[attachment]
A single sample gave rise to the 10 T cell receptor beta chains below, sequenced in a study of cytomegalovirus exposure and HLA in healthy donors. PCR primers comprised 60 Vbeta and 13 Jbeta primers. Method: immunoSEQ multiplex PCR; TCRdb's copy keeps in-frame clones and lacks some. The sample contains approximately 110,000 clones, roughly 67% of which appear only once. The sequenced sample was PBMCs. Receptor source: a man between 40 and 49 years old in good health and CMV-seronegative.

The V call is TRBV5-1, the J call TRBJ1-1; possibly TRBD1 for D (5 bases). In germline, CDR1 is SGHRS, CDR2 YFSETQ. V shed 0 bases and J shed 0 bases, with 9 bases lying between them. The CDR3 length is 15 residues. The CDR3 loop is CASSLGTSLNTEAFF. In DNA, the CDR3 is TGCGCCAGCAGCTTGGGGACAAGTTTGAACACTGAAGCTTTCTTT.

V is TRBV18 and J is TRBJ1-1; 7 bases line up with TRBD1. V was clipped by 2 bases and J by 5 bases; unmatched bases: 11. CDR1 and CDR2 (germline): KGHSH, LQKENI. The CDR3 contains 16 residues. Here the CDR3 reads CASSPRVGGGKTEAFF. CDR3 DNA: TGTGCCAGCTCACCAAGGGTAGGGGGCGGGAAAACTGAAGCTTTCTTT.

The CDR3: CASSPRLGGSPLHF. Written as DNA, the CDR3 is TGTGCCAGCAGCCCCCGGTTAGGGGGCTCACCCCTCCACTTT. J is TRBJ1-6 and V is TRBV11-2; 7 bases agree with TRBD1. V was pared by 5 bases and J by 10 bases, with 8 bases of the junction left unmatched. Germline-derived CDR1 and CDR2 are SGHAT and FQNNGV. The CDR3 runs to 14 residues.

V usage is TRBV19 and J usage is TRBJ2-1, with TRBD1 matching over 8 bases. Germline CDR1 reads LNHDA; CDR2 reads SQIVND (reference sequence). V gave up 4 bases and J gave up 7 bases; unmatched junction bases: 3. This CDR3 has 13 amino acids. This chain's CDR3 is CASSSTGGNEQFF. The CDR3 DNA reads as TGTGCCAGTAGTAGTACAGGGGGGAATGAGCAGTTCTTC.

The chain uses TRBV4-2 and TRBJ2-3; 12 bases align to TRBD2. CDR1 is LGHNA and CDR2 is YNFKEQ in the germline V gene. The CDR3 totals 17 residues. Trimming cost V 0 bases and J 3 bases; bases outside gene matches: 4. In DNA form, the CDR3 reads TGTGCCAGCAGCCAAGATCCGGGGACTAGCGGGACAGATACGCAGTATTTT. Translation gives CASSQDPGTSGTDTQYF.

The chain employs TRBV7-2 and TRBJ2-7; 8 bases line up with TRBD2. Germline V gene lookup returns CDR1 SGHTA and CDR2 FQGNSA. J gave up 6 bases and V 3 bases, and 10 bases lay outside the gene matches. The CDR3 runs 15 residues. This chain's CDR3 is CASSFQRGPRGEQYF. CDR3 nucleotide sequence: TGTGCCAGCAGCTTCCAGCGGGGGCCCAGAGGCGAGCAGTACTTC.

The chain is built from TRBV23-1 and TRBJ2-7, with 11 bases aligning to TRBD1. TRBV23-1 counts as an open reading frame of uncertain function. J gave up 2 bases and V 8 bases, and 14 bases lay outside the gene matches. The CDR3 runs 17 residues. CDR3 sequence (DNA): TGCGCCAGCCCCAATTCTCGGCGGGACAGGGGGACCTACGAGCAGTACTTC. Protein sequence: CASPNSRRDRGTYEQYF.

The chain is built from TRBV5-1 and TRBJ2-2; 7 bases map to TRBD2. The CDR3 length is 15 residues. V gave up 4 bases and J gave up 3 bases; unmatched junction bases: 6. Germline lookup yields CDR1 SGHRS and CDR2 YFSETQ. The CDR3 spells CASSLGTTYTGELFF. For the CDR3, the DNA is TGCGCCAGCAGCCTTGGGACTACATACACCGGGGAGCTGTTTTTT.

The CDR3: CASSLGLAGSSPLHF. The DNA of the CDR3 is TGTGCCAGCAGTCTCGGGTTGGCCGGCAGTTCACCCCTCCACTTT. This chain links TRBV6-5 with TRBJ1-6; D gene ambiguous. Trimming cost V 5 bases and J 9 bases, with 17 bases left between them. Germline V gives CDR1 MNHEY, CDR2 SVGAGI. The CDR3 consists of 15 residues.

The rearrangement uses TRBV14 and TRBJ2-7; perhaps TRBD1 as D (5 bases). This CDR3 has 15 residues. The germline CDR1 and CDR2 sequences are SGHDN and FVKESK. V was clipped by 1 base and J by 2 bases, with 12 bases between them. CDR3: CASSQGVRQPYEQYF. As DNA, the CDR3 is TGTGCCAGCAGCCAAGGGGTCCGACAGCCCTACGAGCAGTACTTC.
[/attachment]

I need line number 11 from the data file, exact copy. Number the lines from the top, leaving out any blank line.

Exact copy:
The rearrangement uses TRBV14 and TRBJ2-7; perhaps TRBD1 as D (5 bases). This CDR3 has 15 residues. The germline CDR1 and CDR2 sequences are SGHDN and FVKESK. V was clipped by 1 base and J by 2 bases, with 12 bases between them. CDR3: CASSQGVRQPYEQYF. As DNA, the CDR3 is TGTGCCAGCAGCCAAGGGGTCCGACAGCCCTACGAGCAGTACTTC.